Tuesday, March 11, 2014

Be Merciful to Those Who Doubt

One of my favorite passages in the Bible is the doxology that Jude includes in the very brief letter that bears his name:

To him who is able to keep you from falling and to present you before his glorious presence without fault and with great joy -- to the only God our Savior, be glory, majesty, power and authority, through Jesus Christ our Lord, before all ages, now and forevermore! Amen (Jude 24-25).

There is a lot packed in this tiny book, warnings against the false teachers who had secretly slipped in among the believers to whom Jude was writing, clear descriptions of who they were and how they operated, and admonitions to contend for the faith and build yourselves up in you most holy faith. As his doxology affirms, Jude is convinced that our joyous victory is possible through the Lord Jesus Christ, even as strong forces in our midst are working agains the gospel.

Do you know who Jude was? He doesn't give us much to go on. He calls himself a servant of Jesus Christ and a brother of James. What he doesn't say is that this same James is a half-brother of Jesus, making Jude (sometimes referred to as Judas), also, a half-brother of Jesus! He and his brothers are identified by name in Matthew 13:55-56.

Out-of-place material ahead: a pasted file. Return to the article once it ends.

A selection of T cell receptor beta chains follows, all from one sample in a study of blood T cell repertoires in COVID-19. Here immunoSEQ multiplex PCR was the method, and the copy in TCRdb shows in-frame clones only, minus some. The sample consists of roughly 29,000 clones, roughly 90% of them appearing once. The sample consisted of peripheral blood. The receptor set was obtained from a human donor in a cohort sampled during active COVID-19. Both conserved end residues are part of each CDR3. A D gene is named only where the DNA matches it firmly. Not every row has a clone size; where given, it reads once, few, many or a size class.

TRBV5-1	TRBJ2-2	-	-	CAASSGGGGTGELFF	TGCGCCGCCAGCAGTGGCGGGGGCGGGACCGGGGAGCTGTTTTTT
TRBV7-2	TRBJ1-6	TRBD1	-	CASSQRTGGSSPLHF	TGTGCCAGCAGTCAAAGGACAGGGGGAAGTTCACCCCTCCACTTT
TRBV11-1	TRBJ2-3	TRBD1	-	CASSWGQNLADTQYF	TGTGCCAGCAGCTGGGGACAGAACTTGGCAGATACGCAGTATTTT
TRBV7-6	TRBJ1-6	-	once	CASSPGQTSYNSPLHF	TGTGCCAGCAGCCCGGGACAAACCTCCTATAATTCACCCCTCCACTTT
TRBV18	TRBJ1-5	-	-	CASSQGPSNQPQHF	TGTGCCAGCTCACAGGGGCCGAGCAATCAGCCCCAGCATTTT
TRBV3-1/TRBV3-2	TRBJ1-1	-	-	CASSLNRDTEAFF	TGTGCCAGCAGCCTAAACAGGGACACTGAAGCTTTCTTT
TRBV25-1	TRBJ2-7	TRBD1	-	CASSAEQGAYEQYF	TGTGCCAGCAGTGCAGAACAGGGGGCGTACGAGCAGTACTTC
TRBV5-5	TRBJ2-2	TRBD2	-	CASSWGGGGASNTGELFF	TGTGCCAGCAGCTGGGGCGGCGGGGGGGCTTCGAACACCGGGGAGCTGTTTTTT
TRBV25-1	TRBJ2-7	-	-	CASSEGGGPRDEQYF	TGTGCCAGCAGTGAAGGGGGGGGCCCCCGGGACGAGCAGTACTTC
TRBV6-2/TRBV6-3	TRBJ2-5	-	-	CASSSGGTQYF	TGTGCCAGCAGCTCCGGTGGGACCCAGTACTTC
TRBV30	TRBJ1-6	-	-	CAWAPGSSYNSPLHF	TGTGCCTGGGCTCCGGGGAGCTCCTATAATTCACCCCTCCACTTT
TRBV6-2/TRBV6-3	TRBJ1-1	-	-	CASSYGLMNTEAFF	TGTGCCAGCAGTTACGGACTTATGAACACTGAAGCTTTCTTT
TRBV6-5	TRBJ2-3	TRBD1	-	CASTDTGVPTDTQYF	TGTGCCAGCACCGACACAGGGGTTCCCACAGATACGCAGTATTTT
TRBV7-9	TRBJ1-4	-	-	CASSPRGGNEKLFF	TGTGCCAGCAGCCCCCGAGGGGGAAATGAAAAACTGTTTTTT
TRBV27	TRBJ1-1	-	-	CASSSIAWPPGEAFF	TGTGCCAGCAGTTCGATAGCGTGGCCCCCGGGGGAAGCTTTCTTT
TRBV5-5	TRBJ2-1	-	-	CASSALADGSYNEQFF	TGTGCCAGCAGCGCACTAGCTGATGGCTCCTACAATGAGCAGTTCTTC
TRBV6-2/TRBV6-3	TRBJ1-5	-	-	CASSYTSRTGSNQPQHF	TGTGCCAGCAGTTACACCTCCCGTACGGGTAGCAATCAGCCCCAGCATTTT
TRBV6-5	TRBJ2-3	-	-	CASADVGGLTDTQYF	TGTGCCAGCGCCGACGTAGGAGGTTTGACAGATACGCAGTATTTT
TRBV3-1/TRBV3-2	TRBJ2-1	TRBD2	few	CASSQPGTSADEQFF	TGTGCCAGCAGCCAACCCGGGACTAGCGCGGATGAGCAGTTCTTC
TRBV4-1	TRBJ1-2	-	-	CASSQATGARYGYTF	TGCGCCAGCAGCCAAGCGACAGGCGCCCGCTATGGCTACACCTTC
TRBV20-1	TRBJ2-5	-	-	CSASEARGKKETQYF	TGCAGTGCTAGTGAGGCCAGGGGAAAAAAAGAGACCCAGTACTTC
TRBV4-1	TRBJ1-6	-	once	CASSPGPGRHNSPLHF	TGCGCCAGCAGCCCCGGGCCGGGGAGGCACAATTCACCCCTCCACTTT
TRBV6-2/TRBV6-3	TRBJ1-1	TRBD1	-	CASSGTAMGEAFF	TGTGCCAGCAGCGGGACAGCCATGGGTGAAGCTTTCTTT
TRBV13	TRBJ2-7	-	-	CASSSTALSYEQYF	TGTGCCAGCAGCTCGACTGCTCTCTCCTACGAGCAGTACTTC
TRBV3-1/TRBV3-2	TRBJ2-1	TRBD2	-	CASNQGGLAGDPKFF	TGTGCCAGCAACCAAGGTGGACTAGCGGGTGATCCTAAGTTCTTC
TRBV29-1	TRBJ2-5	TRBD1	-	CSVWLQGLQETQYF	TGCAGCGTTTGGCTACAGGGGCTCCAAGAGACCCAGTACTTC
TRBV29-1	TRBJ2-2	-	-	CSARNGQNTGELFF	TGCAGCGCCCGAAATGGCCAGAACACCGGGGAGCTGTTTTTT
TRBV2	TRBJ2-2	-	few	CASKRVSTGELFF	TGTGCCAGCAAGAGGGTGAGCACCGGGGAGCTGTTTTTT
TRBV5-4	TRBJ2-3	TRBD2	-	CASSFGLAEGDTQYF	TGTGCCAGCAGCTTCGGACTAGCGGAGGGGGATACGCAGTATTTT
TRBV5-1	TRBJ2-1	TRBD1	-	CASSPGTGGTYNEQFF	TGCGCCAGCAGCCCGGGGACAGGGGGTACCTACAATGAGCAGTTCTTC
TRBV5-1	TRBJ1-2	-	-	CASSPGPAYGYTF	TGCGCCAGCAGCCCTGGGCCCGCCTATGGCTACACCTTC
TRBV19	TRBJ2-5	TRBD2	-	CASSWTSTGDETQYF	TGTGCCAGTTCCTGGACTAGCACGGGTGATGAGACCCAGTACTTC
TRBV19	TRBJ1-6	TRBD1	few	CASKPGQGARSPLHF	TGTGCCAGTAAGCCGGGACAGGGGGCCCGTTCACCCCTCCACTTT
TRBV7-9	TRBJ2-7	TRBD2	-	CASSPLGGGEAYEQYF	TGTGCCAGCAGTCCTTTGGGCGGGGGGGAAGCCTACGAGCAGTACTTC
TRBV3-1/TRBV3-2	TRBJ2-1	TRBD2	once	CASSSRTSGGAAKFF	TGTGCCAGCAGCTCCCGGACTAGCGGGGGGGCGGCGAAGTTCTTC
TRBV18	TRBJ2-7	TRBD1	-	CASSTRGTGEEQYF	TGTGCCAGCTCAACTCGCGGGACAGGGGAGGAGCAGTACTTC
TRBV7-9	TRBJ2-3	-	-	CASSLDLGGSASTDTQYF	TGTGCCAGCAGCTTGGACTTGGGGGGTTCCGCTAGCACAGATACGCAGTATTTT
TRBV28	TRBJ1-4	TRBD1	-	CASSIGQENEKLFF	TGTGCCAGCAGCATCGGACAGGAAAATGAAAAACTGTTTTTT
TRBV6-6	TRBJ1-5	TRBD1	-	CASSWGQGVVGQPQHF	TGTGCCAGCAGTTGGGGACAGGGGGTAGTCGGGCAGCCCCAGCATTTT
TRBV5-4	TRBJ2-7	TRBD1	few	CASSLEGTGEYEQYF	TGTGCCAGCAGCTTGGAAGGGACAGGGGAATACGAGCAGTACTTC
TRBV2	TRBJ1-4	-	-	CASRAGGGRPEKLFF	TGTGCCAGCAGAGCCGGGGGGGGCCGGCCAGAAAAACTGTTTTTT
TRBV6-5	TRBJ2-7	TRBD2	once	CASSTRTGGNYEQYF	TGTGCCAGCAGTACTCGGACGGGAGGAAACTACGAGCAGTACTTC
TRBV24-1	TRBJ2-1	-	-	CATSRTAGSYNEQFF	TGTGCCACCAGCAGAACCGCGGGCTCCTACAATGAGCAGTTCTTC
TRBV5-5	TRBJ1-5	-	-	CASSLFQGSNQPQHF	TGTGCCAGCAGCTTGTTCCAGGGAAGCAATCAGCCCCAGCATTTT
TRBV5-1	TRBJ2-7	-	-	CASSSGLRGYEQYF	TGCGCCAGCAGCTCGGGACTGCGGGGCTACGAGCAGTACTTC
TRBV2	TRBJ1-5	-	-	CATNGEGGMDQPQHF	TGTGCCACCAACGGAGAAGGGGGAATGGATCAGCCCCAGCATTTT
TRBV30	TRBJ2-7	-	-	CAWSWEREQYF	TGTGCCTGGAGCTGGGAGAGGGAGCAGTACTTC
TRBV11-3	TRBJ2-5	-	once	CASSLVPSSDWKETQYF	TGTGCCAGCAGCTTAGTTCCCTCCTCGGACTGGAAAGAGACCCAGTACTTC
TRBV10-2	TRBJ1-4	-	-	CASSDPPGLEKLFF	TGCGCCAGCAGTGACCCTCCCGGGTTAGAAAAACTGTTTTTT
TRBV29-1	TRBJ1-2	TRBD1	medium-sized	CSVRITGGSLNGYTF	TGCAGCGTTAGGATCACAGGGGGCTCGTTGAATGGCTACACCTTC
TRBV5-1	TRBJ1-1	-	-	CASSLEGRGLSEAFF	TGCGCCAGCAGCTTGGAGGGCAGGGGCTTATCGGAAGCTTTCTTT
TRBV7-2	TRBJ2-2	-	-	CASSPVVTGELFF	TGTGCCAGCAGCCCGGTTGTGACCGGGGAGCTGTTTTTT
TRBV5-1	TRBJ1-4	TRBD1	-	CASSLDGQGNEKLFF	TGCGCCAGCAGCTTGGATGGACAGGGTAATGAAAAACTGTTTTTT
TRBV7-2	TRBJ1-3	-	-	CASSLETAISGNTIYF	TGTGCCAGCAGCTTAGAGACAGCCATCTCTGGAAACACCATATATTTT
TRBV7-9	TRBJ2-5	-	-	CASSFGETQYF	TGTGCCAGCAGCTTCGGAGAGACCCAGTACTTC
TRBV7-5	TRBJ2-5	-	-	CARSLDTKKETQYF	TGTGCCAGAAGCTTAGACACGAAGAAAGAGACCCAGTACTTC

Once, when Mary and Jesus' brothers came to see him, someone in the crowd let him know. Jesus replied, "Who is my mother, and who are my brothers?" Pointing to his disciples he said, "Here are my mother and my brothers. For whoever does the will of my Father in heaven is my bother and sister and mother" (Matt 12: 46-50; see also Mark 3:31-32, Luke 8:19-20). Evidently Mary and his siblings did not exactly meet his definition of family.

In fact, we are told outright that his own brothers did not believe in him (John 7:5).

So what happened to change Jude from a doubter to a believer? How is it that he now says of his brother Jesus Christ our Lord, before all ages, now and forevermore! It was the resurrection! Jesus, the brother they couldn't figure out, the one who changed everything up and created scenes in public -- had conquered death!

No wonder Jude included this exhortation in his letter: Be merciful to those who doubt (22). He, of all people, would know that doubting need not be terminal. Doubters abound, but so does God's power to get our attention. For some, doubt will turn to faith when the doubter is convinced intellectually of the validity of the gospel through a book maybe, or a presentation, or a discussion. But for others, the love and gentleness of a child of God will be the proof the doubter needs to turn to Christ.

We don't know what goes on in other people's minds, and we don't know what God will use to turn doubters into believers. But we know that he loves doubters and wants them to respond to the truth of the gospel. Do not despise doubters; do not lose hope that they will ever come to faith. Bring them in prayer to Jesus, who lived with a houseful of doubters. Let his resurrection power shine through your life as you live before them. Be merciful, as God has been merciful to you.

Who knows how the Lord plans to use the one who struggles with doubt before taking hold of faith, but if Jude is any indication, I'd say we have every reason for hope!

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